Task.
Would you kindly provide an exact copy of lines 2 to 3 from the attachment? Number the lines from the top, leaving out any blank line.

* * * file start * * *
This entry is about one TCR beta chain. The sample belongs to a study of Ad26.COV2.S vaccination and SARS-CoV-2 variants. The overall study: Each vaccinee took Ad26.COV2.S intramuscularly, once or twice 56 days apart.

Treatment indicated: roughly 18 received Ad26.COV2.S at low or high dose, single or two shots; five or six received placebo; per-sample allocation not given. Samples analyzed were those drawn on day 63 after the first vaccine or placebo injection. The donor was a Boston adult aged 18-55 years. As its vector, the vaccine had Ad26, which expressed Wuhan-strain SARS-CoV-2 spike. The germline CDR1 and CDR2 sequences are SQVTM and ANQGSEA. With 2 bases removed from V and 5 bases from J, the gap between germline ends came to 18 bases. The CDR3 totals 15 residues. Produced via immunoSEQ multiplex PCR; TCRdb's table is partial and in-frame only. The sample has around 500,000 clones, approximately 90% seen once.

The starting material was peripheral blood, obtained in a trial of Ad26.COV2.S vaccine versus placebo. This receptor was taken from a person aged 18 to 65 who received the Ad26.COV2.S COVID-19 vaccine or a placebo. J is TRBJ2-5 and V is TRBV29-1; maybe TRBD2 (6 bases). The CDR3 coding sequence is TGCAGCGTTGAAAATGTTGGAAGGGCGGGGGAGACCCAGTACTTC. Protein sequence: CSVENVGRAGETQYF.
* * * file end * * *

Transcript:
Treatment indicated: roughly 18 received Ad26.COV2.S at low or high dose, single or two shots; five or six received placebo; per-sample allocation not given. Samples analyzed were those drawn on day 63 after the first vaccine or placebo injection. The donor was a Boston adult aged 18-55 years. As its vector, the vaccine had Ad26, which expressed Wuhan-strain SARS-CoV-2 spike. The germline CDR1 and CDR2 sequences are SQVTM and ANQGSEA. With 2 bases removed from V and 5 bases from J, the gap between germline ends came to 18 bases. The CDR3 totals 15 residues. Produced via immunoSEQ multiplex PCR; TCRdb's table is partial and in-frame only. The sample has around 500,000 clones, approximately 90% seen once.

The starting material was peripheral blood, obtained in a trial of Ad26.COV2.S vaccine versus placebo. This receptor was taken from a person aged 18 to 65 who received the Ad26.COV2.S COVID-19 vaccine or a placebo. J is TRBJ2-5 and V is TRBV29-1; maybe TRBD2 (6 bases). The CDR3 coding sequence is TGCAGCGTTGAAAATGTTGGAAGGGCGGGGGAGACCCAGTACTTC. Protein sequence: CSVENVGRAGETQYF.